Today, Mr. Pack and all too many in God’s Church advance an endless stream of technical arguments in an attempt to circumvent the enduring moral principle contained in God’s law. In this case, he has built his argument around the word “your.” However, can you imagine him applying the same logic on the ninth or tenth commandment? Those commands only refer to “your” neighbor, not someone else’s neighbor. Think of the implications of this.
A Critical Omission
Furthermore, what this COG leader failed to mention in his article is that when God gave the Ten Commandments, including the one pertaining to His Sabbath, He had already made provisions that would have made it unlawful for Israelites to avail themselves of the service of those outside their community of faith. He did this immediately after delivering them through the Red Sea. At that time God specifically prohibited them from going out on the Sabbath to any place His law was not in force (Ex. 16:29). In other words, the Israelites were only permitted to be with God’s people on this day—a place where Sabbath labor would soon constitute a capital crime (Ex. 31:14). When God made reference to “your servant” in the fourth commandment He was doing so because he had already prohibited them from being with the servants of those outside the community where His Sabbath would be kept. Regrettably, outside the camp is right where Mr. Pack wants to lead his people.
In the final analysis, God’s word is clear. When He told His people they were not to work on the Sabbath, He was declaring that labor profanes the day He made HOLY! Even God Himself ceased from working on this day. Does anyone sincerely believe He would seek out those who profane His Sabbath and solicit their labor for His benefit?
The point God was making when He uttered His great Sabbath law was that Israel was not to be a party to profane labor in any way, shape, or form on this day unless it specifically related to a levitical duty (Mt. 12:1-5) or it was driven by circumstances beyond a person’s control (a genuine emergency). Contrary to what Mr. Pack may argue, working in a restaurant on the Sabbath is not a levitical function and patronizing a restaurant is not beyond a believer’s control. Furthermore, he knows it. Certainly there can arise genuine emergencies when it becomes necessary to do what the law did not normally permit. But this is not what Mr. Pack is advocating. Make no mistake about it, this church leader contends that it is perfectly acceptable with God when he makes reservations to dine at a fine restaurant on the Sabbath three weeks in advance. After all, those who work there are not his concern.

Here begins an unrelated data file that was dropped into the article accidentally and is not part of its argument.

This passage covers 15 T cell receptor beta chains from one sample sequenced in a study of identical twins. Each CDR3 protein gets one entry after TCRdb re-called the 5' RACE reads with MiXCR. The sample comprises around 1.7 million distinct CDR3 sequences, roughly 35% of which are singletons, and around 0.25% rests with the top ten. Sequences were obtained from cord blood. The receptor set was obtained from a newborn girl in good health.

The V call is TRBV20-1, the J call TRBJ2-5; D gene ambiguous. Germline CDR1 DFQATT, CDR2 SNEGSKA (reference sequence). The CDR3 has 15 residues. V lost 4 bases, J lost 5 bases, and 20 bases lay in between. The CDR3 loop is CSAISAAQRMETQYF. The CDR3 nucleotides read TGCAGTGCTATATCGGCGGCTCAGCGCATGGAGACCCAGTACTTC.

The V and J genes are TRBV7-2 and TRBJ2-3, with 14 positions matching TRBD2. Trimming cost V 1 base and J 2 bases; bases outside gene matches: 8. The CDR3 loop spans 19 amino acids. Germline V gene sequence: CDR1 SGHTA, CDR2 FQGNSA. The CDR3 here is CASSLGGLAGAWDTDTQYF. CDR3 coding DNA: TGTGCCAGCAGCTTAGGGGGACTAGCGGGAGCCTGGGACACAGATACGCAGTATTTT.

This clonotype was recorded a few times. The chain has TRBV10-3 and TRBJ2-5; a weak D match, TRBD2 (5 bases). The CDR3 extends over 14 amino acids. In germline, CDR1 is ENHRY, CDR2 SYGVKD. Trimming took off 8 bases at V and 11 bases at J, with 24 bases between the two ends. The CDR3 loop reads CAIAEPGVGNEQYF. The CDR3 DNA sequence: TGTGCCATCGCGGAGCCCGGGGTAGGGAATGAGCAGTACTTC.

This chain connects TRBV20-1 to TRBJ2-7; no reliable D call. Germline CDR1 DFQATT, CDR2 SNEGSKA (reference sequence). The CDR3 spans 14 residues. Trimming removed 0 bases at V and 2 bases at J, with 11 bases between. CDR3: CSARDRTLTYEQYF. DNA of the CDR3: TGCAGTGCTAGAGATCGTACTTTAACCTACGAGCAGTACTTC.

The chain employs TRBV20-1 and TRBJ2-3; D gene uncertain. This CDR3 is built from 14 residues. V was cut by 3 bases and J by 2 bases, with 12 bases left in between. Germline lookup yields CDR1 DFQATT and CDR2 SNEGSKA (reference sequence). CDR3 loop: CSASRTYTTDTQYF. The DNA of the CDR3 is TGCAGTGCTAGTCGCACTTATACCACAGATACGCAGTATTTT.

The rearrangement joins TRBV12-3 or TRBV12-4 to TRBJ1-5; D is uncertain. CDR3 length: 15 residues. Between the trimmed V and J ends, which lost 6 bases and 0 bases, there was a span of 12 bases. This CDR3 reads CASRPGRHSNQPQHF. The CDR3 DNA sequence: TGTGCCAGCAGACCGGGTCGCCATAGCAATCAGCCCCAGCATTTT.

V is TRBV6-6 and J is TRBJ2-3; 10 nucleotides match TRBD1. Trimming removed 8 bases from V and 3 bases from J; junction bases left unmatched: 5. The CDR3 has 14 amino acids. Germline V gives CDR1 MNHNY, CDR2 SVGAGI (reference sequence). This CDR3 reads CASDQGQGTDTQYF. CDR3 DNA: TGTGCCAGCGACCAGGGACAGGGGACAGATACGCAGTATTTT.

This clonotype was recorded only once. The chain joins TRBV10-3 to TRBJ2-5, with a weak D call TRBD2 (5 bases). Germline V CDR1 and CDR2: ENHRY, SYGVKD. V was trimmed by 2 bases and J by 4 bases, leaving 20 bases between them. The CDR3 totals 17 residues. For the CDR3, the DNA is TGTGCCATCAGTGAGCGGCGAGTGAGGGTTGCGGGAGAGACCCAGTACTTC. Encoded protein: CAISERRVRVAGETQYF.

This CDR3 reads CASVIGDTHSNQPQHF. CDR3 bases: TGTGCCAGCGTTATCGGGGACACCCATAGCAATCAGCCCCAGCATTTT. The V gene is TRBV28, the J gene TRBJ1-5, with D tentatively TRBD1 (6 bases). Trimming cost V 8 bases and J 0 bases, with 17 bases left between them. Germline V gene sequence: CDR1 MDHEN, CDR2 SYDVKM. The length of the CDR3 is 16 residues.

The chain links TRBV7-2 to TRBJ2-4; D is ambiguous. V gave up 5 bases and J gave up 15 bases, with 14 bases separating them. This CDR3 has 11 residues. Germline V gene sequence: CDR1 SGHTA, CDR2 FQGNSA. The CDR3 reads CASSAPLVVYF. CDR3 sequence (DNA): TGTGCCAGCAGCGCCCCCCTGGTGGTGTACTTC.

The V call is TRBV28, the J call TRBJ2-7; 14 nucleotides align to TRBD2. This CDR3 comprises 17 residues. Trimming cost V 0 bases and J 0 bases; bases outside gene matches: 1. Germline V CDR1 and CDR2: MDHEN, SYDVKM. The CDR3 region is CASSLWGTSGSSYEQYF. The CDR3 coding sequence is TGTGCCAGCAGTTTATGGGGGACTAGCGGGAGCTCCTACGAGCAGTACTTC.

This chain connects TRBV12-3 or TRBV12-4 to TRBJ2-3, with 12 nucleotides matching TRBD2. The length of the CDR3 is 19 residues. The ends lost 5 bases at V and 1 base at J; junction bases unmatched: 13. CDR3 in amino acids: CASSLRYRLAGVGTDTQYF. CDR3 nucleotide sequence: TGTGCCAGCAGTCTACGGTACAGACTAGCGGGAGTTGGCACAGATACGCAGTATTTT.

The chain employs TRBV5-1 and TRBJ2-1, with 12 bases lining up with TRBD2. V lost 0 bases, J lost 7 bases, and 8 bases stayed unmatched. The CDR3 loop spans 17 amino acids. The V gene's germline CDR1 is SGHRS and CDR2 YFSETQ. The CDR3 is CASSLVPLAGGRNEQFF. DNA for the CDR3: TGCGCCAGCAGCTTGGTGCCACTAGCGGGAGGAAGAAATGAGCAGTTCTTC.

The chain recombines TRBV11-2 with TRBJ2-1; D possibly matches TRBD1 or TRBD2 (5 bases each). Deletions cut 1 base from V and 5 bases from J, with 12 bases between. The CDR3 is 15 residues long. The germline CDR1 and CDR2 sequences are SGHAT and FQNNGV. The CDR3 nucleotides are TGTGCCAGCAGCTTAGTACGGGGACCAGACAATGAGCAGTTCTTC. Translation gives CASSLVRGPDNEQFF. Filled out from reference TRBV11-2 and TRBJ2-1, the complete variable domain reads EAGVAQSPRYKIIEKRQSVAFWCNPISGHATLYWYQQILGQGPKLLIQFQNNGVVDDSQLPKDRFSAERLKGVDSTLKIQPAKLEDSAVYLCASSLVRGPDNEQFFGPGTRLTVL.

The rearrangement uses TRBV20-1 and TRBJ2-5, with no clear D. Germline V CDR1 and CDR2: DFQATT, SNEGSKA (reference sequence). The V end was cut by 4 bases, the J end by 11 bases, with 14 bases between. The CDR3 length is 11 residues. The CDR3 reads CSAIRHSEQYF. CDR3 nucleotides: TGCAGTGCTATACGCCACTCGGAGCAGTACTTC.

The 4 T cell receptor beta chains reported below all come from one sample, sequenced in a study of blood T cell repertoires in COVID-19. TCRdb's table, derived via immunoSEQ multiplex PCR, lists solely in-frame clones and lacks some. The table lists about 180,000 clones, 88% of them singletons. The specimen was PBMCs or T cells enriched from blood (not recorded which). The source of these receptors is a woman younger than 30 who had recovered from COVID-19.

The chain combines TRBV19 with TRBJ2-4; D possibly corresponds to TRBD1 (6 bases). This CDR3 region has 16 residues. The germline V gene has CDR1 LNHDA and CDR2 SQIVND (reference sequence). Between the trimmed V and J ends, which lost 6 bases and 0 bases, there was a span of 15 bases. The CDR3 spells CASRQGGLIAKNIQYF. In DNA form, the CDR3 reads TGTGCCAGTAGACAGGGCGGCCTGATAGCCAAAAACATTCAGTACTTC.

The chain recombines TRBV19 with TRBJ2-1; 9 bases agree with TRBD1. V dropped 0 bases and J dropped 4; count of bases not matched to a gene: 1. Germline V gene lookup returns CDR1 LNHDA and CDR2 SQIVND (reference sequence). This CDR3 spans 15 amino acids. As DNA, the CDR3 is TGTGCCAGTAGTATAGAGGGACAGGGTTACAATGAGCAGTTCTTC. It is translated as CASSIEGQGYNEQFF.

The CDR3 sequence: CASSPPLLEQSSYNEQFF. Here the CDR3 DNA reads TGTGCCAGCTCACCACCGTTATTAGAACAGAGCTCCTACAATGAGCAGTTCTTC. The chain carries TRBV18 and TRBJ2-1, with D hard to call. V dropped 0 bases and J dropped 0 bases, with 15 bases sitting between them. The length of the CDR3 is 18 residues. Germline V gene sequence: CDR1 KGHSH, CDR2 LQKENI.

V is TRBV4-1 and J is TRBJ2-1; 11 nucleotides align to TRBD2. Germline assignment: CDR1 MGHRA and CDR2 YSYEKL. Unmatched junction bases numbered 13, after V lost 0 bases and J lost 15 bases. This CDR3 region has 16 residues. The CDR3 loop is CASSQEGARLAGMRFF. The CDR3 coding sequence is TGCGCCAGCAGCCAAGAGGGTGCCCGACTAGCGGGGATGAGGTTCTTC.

While Dave Pack passionately argues that it doesn’t matter if God’s people solicit labor that is performed in clear violation of God’s great moral law, the authors of A Sabbath Test have a different view. It is one driven by reverence for God and compassion for those who do not yet know Him. Here are their words:
A Sabbath Test
Consider what lies ahead for those who work at restaurants on the Sabbath. The day will come when they will know about God and His Great Kingdom. At that time, they will understand God’s purpose for the Sabbath and they, too, will honor this great commandment.
Additionally, when God’s Kingdom is established on earth, its citizens will understand why God’s people today did certain things and refrained from doing others – including purchasing goods and services on His Sabbath. They will know that by refraining from buying and selling on the Sabbath, God’s people were not only honoring the Great Creator, they were also expressing a genuine hope for all mankind – a hope that all people would one day enter into God’s Sabbath rest. This is the true witness God’s people must proclaim. It is one that will be affirmed by the very government of God when His Kingdom returns. The gospel is NOT proclaimed by your presence at a restaurant on the Sabbath. It is, in fact, proclaimed by your absence. (A Sabbath Test)
A Final Thought
While Mr. Pack's arguments are laced with distortions and misrepresentations, they are also self-centered and consumed with anger. Meanwhile, the authors of A Sabbath Test reveal not only great respect for God's law, but a genuine concern for all mankind, including those who do not yet know the true Lord of the Sabbath. Which argument do you think God respects?
"Jesus Condoned It"